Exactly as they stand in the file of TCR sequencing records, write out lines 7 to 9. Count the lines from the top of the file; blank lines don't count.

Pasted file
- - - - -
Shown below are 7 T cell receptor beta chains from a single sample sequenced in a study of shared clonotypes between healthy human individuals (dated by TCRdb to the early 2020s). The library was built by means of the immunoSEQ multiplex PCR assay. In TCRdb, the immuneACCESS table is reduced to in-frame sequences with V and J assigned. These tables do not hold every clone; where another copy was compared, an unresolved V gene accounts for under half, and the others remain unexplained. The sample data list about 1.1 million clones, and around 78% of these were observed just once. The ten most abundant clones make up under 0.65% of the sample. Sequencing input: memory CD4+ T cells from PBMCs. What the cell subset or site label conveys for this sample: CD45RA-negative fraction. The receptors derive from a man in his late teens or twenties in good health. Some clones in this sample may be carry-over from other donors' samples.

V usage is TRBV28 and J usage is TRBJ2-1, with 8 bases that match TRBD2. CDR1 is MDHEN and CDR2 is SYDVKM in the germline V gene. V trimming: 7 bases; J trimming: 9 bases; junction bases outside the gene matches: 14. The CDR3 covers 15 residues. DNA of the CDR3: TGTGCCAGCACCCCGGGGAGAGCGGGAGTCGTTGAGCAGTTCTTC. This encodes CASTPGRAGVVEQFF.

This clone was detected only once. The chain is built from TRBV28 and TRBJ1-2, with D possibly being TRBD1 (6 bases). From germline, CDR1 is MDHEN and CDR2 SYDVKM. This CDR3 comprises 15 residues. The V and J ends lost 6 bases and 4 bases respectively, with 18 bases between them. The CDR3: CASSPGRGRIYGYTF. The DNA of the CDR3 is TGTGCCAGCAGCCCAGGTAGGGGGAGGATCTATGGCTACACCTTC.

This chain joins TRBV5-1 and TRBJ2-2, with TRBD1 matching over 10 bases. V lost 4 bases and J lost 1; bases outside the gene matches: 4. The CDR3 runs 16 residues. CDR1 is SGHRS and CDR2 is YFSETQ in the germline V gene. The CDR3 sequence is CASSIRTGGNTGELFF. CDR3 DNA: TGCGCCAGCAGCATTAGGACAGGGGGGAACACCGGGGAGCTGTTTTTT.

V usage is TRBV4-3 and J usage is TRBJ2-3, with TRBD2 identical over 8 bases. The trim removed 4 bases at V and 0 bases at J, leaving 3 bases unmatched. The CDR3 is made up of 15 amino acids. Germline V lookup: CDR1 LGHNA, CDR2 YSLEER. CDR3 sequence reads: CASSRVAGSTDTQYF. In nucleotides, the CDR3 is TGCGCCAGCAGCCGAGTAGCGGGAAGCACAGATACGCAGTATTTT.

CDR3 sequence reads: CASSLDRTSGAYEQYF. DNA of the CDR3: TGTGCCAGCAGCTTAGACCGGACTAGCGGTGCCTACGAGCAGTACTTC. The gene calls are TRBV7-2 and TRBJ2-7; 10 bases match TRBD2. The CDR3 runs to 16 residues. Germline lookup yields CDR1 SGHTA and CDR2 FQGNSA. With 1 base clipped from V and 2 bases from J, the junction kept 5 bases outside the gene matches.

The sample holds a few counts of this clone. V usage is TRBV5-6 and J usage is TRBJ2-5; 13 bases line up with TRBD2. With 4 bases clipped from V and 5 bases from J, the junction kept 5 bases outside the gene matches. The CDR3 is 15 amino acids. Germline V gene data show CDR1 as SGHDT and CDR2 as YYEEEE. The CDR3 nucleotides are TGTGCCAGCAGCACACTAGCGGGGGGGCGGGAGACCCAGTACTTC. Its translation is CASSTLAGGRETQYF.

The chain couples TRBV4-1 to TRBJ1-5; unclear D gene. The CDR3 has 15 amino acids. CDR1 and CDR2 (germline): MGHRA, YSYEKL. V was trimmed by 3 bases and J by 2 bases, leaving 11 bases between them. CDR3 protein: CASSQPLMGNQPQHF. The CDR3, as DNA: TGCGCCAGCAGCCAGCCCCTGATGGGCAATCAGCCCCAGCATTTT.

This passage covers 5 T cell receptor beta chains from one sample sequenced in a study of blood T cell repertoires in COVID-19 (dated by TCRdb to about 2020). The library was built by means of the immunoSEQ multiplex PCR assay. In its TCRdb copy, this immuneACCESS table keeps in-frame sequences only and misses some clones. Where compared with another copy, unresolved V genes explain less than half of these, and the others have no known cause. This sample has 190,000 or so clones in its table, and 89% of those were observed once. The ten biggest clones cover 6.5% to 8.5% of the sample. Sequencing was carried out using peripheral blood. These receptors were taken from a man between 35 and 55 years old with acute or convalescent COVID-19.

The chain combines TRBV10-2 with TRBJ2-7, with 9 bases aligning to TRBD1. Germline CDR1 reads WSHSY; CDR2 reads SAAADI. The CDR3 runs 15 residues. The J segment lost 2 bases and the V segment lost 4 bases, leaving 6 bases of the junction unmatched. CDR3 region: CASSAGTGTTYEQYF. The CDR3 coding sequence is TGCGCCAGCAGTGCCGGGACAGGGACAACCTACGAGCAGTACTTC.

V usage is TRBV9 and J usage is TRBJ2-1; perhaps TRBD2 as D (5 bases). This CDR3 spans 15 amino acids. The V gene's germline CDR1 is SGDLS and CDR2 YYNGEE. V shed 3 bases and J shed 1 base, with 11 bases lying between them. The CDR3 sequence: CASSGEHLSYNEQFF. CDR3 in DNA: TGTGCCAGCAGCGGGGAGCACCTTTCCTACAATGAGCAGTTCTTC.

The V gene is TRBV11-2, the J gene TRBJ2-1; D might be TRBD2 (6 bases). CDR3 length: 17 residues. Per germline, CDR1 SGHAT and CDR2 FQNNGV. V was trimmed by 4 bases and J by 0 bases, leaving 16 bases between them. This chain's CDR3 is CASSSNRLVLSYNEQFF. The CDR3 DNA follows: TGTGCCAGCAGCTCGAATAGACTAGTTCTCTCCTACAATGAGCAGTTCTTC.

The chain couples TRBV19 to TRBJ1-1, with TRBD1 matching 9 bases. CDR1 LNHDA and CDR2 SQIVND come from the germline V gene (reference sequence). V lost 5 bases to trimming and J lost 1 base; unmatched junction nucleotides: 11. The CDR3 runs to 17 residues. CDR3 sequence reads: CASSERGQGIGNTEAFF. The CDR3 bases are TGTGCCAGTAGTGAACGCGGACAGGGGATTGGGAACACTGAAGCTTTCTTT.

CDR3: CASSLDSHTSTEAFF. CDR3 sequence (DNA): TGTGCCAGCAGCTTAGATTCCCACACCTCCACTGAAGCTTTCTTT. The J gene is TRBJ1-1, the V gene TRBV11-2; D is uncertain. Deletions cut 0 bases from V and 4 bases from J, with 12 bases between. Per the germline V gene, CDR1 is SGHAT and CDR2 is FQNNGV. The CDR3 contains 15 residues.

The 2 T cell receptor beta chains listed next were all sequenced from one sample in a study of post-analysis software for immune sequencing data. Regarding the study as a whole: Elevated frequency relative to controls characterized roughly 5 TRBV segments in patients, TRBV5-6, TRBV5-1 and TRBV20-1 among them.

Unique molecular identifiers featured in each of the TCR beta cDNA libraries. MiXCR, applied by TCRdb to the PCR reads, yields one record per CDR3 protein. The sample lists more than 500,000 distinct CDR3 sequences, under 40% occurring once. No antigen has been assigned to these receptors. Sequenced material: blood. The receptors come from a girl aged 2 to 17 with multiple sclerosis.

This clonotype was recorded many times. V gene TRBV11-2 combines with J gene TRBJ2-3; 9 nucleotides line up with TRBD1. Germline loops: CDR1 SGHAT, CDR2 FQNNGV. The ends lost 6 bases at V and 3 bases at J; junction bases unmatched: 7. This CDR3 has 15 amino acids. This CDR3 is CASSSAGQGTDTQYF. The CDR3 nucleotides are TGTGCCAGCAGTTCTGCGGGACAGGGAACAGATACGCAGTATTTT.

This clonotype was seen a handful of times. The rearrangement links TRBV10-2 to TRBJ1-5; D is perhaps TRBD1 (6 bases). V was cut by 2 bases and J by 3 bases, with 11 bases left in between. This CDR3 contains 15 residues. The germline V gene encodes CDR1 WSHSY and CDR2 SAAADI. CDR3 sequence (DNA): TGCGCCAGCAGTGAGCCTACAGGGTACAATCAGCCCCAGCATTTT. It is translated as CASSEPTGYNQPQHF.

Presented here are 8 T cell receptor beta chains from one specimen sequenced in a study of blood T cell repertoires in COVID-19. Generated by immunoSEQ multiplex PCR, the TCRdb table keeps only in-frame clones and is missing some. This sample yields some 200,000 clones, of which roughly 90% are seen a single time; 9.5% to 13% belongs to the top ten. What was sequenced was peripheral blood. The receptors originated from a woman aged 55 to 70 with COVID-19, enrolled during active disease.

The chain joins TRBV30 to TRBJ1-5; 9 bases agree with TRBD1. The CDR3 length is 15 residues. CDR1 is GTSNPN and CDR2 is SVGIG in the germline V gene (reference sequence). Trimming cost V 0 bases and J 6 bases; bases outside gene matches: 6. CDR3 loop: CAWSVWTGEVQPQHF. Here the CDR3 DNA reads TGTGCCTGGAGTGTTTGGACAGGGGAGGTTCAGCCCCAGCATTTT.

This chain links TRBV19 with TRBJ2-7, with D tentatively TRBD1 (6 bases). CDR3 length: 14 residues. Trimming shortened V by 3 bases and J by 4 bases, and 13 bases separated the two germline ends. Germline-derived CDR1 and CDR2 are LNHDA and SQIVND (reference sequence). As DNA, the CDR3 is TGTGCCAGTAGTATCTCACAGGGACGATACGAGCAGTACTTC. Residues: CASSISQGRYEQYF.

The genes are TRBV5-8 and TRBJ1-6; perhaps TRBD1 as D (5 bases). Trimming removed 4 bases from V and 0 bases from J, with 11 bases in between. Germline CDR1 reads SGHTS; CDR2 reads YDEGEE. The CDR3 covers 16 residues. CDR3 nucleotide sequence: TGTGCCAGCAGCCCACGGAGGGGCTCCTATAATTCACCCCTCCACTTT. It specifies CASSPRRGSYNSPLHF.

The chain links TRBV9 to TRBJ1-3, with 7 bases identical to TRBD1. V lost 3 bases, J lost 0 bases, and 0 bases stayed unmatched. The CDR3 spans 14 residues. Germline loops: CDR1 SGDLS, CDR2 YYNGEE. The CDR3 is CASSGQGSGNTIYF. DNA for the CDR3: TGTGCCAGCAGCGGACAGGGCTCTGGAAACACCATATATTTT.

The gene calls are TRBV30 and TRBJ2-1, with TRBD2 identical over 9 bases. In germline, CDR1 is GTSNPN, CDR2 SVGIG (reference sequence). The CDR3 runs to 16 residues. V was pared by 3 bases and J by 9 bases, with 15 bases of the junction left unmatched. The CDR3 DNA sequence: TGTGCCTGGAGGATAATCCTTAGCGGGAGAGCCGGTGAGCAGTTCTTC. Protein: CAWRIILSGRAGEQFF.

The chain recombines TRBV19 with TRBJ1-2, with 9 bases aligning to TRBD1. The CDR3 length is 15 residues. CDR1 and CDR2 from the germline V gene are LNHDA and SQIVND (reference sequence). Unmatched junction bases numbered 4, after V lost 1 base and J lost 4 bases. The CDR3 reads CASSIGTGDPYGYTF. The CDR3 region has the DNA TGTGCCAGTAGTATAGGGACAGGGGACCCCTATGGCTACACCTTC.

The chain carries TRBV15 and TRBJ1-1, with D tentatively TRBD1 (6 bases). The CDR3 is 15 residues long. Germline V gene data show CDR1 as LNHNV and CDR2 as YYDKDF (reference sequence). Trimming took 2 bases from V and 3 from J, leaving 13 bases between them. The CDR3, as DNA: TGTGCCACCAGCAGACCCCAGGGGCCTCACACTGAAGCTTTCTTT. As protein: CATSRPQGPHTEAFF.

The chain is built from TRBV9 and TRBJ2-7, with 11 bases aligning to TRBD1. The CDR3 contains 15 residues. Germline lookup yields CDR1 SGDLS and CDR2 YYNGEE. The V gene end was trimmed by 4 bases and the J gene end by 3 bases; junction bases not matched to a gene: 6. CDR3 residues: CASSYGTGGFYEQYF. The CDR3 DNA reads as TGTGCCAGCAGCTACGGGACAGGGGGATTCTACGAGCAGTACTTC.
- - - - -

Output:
The sample holds a few counts of this clone. V usage is TRBV5-6 and J usage is TRBJ2-5; 13 bases line up with TRBD2. With 4 bases clipped from V and 5 bases from J, the junction kept 5 bases outside the gene matches. The CDR3 is 15 amino acids. Germline V gene data show CDR1 as SGHDT and CDR2 as YYEEEE. The CDR3 nucleotides are TGTGCCAGCAGCACACTAGCGGGGGGGCGGGAGACCCAGTACTTC. Its translation is CASSTLAGGRETQYF.

The chain couples TRBV4-1 to TRBJ1-5; unclear D gene. The CDR3 has 15 amino acids. CDR1 and CDR2 (germline): MGHRA, YSYEKL. V was trimmed by 3 bases and J by 2 bases, leaving 11 bases between them. CDR3 protein: CASSQPLMGNQPQHF. The CDR3, as DNA: TGCGCCAGCAGCCAGCCCCTGATGGGCAATCAGCCCCAGCATTTT.

This passage covers 5 T cell receptor beta chains from one sample sequenced in a study of blood T cell repertoires in COVID-19 (dated by TCRdb to about 2020). The library was built by means of the immunoSEQ multiplex PCR assay. In its TCRdb copy, this immuneACCESS table keeps in-frame sequences only and misses some clones. Where compared with another copy, unresolved V genes explain less than half of these, and the others have no known cause. This sample has 190,000 or so clones in its table, and 89% of those were observed once. The ten biggest clones cover 6.5% to 8.5% of the sample. Sequencing was carried out using peripheral blood. These receptors were taken from a man between 35 and 55 years old with acute or convalescent COVID-19.